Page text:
This week on the Otherppl with Brad Listi podcast, a conversation with Margaret Wappler, author of the debut novel Neon Green, available now from The Unnamed Press.


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By Matthew Aquilone


I had the chance to kick Gregory Corso to the curb. Could you blame me for mistaking him for a homeless man who had wandered into the gallery that afternoon? He had on a more than well-loved down jacket, one side hopelessly stained with what I hoped was coffee, and beneath it the left pocket had been completely torn away, exposing the white stuffing inside. He had barely a tooth in his head by that time, and his hair was matted as if he had just woken from a Rip Van Winkle sleep. He appeared in my tiny office, mid-sentence. I didn’t hear “hello,” or “what’s your name?”; maybe the world “lunch” was in there somewhere. Standing, I hoped to encourage his departure. I had grown up in Brooklyn and had had my share of experiences with street people. No direct eye contact was an important dictum, one that applied equally to madmen as it did to babies and dogs. Be firm and say little. Shut it down, and fast.

Lately, I’ve been getting back into The X-Files. That show hit its popularity over here just as I was starting to work my first job as a paperboy, so it was a great time to be spending a lot of time riding around darkened suburbs with no one else around.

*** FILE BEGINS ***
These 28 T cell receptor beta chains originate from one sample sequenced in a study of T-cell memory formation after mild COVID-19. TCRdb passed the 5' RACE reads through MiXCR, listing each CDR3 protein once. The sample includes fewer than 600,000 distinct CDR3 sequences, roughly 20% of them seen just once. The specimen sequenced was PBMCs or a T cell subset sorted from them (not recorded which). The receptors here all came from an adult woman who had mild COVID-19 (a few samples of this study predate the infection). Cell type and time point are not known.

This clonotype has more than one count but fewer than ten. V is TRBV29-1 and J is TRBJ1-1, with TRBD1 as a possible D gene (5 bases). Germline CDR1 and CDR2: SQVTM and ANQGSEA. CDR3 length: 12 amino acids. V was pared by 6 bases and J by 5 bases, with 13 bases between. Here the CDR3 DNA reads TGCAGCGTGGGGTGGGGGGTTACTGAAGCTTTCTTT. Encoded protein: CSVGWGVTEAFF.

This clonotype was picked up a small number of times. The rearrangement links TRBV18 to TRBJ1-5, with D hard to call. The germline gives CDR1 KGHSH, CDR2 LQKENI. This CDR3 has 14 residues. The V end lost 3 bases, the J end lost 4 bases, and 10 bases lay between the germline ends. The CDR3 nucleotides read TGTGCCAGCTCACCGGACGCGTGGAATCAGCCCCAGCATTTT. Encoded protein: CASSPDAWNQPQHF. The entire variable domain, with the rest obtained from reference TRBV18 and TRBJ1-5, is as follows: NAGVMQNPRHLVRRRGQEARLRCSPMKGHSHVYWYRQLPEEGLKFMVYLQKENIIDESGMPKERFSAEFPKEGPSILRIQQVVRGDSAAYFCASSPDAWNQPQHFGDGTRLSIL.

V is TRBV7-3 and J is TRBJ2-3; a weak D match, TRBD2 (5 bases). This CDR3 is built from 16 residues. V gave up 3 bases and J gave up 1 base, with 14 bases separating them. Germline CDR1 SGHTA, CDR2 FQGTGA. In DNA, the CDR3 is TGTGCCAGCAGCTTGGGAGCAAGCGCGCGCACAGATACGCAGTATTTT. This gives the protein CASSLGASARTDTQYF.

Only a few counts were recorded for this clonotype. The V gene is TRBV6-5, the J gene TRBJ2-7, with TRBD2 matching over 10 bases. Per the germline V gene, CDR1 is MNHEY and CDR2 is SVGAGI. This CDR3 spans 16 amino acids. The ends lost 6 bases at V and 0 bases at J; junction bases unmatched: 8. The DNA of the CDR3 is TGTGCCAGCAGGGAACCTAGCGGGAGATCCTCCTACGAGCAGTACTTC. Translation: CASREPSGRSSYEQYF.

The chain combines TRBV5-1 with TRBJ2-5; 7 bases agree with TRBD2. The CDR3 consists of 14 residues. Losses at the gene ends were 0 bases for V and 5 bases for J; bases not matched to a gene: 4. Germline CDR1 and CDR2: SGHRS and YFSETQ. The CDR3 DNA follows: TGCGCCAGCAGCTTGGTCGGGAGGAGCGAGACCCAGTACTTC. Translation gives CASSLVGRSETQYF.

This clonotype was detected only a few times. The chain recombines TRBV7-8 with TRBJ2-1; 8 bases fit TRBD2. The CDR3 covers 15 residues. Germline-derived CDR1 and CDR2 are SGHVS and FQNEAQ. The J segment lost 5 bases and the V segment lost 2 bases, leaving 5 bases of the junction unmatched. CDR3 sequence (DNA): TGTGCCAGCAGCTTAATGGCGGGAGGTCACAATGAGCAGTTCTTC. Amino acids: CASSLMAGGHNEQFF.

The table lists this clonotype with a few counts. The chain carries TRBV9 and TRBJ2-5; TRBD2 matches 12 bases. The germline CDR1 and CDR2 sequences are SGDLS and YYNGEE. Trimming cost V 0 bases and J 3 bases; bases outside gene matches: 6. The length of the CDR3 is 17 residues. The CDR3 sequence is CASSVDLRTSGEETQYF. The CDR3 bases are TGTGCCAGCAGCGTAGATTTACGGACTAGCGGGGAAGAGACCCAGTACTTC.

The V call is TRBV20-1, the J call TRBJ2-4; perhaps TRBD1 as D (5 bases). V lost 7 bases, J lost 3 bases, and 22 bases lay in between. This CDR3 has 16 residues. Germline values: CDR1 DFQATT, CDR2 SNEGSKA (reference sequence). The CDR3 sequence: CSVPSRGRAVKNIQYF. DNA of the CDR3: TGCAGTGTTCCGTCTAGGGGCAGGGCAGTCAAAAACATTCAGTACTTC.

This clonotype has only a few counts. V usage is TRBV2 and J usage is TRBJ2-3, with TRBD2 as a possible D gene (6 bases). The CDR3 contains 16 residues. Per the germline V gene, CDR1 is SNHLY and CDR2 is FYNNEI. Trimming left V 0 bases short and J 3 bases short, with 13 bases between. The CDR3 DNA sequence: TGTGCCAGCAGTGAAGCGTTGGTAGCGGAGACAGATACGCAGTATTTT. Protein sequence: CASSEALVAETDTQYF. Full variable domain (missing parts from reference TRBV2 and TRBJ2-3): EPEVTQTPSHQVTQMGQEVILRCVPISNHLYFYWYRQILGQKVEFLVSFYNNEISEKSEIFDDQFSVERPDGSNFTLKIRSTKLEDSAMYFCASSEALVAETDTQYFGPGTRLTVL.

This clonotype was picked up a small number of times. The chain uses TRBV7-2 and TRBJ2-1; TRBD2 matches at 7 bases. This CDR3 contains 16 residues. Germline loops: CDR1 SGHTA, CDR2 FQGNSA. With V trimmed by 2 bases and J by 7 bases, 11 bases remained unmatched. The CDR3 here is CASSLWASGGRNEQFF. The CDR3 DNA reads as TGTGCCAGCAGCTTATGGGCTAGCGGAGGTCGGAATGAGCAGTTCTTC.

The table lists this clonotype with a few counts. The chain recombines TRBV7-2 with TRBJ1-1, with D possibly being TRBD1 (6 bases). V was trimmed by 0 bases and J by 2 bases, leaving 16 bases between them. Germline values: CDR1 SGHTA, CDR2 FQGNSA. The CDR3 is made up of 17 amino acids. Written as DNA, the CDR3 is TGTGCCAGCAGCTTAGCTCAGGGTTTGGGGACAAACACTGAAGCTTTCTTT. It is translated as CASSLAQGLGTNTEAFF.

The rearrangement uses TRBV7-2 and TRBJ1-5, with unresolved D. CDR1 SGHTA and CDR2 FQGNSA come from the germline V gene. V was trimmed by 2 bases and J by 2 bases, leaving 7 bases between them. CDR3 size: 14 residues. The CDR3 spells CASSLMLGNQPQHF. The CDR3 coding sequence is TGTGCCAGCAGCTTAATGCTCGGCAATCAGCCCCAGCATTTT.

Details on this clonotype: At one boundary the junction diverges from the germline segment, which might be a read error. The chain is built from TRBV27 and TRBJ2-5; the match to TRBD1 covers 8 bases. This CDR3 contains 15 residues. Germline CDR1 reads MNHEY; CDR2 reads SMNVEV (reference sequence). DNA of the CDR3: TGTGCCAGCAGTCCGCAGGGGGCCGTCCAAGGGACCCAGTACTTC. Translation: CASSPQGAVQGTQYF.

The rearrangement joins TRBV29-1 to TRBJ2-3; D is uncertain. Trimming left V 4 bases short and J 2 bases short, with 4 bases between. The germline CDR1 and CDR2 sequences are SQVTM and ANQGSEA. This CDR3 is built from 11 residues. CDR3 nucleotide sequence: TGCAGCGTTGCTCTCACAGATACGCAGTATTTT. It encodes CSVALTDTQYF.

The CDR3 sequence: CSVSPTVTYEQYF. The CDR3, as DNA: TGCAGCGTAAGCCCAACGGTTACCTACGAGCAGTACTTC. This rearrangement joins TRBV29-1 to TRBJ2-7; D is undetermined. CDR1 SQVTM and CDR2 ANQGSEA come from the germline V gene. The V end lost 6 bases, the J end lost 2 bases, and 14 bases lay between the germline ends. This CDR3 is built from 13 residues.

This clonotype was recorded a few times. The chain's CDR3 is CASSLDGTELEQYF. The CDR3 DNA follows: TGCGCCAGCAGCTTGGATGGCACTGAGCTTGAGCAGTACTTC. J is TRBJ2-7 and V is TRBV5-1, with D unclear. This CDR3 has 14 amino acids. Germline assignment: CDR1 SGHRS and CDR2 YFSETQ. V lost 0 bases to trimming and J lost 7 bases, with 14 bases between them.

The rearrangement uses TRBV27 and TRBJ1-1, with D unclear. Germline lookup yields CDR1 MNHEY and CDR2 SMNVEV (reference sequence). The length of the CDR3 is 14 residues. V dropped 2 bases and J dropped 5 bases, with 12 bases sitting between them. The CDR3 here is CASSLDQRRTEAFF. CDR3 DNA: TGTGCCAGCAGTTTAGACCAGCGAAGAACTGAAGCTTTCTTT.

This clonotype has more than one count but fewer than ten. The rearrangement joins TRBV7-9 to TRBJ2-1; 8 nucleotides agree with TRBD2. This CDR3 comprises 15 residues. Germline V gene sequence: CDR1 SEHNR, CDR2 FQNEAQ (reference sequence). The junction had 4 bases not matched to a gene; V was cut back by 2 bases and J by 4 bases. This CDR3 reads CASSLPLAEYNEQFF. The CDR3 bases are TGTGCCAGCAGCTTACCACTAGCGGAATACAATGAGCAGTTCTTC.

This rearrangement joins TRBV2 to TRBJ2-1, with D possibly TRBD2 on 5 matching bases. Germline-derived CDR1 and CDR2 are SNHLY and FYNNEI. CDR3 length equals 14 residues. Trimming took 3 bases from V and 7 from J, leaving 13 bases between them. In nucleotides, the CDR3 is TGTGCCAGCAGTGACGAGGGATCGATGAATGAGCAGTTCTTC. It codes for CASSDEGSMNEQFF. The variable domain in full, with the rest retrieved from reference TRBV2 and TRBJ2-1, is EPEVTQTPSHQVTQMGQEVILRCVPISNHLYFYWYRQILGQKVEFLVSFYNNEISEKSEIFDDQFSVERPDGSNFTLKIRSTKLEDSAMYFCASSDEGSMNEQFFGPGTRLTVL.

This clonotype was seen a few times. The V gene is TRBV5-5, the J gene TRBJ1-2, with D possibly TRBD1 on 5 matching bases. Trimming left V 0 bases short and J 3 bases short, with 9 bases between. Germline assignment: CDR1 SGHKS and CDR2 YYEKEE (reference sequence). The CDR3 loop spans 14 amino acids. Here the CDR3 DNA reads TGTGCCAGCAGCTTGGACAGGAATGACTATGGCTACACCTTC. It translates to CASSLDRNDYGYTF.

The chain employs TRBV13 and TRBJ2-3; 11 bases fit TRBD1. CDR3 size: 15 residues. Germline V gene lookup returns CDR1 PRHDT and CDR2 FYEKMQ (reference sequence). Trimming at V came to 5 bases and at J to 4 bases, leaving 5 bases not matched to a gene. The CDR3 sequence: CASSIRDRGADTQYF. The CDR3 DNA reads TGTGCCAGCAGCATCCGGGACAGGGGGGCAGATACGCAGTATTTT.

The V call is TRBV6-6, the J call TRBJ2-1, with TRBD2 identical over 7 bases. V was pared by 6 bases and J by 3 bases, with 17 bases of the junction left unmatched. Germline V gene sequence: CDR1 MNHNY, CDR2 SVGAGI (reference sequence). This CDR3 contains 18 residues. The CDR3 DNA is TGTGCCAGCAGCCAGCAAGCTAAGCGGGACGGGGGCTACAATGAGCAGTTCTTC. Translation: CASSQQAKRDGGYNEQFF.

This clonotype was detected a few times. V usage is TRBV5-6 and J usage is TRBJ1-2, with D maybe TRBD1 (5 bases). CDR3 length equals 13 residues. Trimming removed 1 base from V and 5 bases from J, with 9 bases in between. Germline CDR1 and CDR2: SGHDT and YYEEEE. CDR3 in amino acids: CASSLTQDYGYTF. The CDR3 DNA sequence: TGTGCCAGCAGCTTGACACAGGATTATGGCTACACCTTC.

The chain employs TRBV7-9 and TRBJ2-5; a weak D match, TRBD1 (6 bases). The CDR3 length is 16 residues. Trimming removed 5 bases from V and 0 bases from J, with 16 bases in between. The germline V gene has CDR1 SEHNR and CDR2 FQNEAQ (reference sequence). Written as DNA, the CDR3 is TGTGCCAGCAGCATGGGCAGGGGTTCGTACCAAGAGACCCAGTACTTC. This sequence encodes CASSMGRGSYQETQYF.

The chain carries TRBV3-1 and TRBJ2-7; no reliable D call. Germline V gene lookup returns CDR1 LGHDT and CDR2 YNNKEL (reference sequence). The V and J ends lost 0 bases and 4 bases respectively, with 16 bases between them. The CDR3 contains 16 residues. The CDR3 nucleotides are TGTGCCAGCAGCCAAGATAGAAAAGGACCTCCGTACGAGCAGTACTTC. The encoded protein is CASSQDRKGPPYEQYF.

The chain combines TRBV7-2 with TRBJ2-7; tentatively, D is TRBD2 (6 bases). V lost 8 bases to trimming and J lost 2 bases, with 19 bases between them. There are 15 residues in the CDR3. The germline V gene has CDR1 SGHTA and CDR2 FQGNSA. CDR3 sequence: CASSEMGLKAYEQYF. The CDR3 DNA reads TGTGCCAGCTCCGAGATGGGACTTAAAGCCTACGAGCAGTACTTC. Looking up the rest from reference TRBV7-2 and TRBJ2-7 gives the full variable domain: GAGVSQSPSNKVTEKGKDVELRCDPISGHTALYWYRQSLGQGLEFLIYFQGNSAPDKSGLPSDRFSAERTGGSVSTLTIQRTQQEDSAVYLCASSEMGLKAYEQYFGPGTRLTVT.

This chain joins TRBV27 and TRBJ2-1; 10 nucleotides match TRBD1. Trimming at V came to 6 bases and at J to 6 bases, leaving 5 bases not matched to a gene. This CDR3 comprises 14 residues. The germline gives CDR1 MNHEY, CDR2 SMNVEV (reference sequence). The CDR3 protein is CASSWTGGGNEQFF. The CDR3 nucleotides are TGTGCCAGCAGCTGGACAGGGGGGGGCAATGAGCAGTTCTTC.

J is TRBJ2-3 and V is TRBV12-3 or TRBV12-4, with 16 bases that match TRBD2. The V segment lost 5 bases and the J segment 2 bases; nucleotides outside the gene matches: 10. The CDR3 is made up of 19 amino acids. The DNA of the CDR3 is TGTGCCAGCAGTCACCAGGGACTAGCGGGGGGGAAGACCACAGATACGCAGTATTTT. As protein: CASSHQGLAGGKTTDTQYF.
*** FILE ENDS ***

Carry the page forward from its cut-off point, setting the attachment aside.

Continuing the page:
Goddammit, Chris Carter. You had to go and create Tooms and the Flukeman, didn’t you? Those were the worst two ever.


In honour of Nick’s latest piece and some work that Greg has been doing, I personally would like to tip my hat to that show. It made for great viewing, and there’s something about revisiting its early-1990s aesthetics and camera work that makes me feel very much at home.

Remember when this was a feature of every magazine everywhere?

It’s easy to forget how huge that show was. Everyone wanted to sleep with either Gillian Anderson or David Duchovny, and sometimes both. And being an FBI agent just seemed like the coolest job ever, unless that damn Cigarette Smoking Man took care of you first.

Aliens, werewolves, psychics, conspiracies… science and magic and myth, all rolled into one.

And it made for some damn fine television.

A main character in my upcoming novel* has feeble short-term memory. His pockets spill over with scraps of paper covered in scribbled notes like tattoos on the leathery arms of an aging biker. A minor character fills her study with bound books chock-a-block with the lists of her daily life.

I’m not a list person, although I often write notes to myself. In the car. In the bathroom. But in a way maybe these notes are lists — things to remember, events by which to gauge time, yet not in list form.

My book deals with memory, history, and the chronology of a life whose gaps are filled by the most unlikely sources.